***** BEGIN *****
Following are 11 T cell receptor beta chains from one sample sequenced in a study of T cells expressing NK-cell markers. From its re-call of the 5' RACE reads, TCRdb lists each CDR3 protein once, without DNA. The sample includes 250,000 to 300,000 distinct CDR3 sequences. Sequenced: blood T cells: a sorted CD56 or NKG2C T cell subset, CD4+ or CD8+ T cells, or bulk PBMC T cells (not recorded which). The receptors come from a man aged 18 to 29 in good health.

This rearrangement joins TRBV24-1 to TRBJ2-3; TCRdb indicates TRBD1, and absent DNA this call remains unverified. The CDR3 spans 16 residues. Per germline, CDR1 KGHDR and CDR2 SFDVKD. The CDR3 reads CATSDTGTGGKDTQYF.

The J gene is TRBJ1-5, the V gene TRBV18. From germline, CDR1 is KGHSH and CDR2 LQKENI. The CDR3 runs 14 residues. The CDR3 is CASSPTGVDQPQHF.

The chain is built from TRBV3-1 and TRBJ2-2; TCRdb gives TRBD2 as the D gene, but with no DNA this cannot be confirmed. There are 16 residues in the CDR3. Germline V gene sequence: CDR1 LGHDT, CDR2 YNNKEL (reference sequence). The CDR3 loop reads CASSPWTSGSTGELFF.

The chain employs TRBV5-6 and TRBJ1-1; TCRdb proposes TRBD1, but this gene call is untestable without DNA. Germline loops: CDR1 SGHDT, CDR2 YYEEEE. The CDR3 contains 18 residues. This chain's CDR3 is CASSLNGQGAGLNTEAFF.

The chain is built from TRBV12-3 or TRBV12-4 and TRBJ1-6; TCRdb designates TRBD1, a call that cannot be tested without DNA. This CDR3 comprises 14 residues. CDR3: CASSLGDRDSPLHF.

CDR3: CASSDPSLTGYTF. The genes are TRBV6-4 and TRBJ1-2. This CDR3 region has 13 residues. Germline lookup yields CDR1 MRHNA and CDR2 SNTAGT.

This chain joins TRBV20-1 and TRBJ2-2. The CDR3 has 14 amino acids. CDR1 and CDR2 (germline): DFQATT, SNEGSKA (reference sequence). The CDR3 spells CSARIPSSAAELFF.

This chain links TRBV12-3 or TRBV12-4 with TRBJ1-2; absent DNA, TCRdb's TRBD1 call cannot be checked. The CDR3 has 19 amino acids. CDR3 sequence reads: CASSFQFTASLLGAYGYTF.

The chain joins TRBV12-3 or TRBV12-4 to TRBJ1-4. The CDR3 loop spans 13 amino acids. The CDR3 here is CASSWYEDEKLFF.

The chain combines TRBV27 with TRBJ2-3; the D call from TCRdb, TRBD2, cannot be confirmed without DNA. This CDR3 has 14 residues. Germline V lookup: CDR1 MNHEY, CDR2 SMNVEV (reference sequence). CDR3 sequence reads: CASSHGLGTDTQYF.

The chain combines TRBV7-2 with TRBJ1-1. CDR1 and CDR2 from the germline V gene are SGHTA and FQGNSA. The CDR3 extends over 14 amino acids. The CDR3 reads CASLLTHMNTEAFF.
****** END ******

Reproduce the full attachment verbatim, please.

Following are 11 T cell receptor beta chains from one sample sequenced in a study of T cells expressing NK-cell markers. From its re-call of the 5' RACE reads, TCRdb lists each CDR3 protein once, without DNA. The sample includes 250,000 to 300,000 distinct CDR3 sequences. Sequenced: blood T cells: a sorted CD56 or NKG2C T cell subset, CD4+ or CD8+ T cells, or bulk PBMC T cells (not recorded which). The receptors come from a man aged 18 to 29 in good health.

This rearrangement joins TRBV24-1 to TRBJ2-3; TCRdb indicates TRBD1, and absent DNA this call remains unverified. The CDR3 spans 16 residues. Per germline, CDR1 KGHDR and CDR2 SFDVKD. The CDR3 reads CATSDTGTGGKDTQYF.

The J gene is TRBJ1-5, the V gene TRBV18. From germline, CDR1 is KGHSH and CDR2 LQKENI. The CDR3 runs 14 residues. The CDR3 is CASSPTGVDQPQHF.

The chain is built from TRBV3-1 and TRBJ2-2; TCRdb gives TRBD2 as the D gene, but with no DNA this cannot be confirmed. There are 16 residues in the CDR3. Germline V gene sequence: CDR1 LGHDT, CDR2 YNNKEL (reference sequence). The CDR3 loop reads CASSPWTSGSTGELFF.

The chain employs TRBV5-6 and TRBJ1-1; TCRdb proposes TRBD1, but this gene call is untestable without DNA. Germline loops: CDR1 SGHDT, CDR2 YYEEEE. The CDR3 contains 18 residues. This chain's CDR3 is CASSLNGQGAGLNTEAFF.

The chain is built from TRBV12-3 or TRBV12-4 and TRBJ1-6; TCRdb designates TRBD1, a call that cannot be tested without DNA. This CDR3 comprises 14 residues. CDR3: CASSLGDRDSPLHF.

CDR3: CASSDPSLTGYTF. The genes are TRBV6-4 and TRBJ1-2. This CDR3 region has 13 residues. Germline lookup yields CDR1 MRHNA and CDR2 SNTAGT.

This chain joins TRBV20-1 and TRBJ2-2. The CDR3 has 14 amino acids. CDR1 and CDR2 (germline): DFQATT, SNEGSKA (reference sequence). The CDR3 spells CSARIPSSAAELFF.

This chain links TRBV12-3 or TRBV12-4 with TRBJ1-2; absent DNA, TCRdb's TRBD1 call cannot be checked. The CDR3 has 19 amino acids. CDR3 sequence reads: CASSFQFTASLLGAYGYTF.

The chain joins TRBV12-3 or TRBV12-4 to TRBJ1-4. The CDR3 loop spans 13 amino acids. The CDR3 here is CASSWYEDEKLFF.

The chain combines TRBV27 with TRBJ2-3; the D call from TCRdb, TRBD2, cannot be confirmed without DNA. This CDR3 has 14 residues. Germline V lookup: CDR1 MNHEY, CDR2 SMNVEV (reference sequence). CDR3 sequence reads: CASSHGLGTDTQYF.

The chain combines TRBV7-2 with TRBJ1-1. CDR1 and CDR2 from the germline V gene are SGHTA and FQGNSA. The CDR3 extends over 14 amino acids. The CDR3 reads CASLLTHMNTEAFF.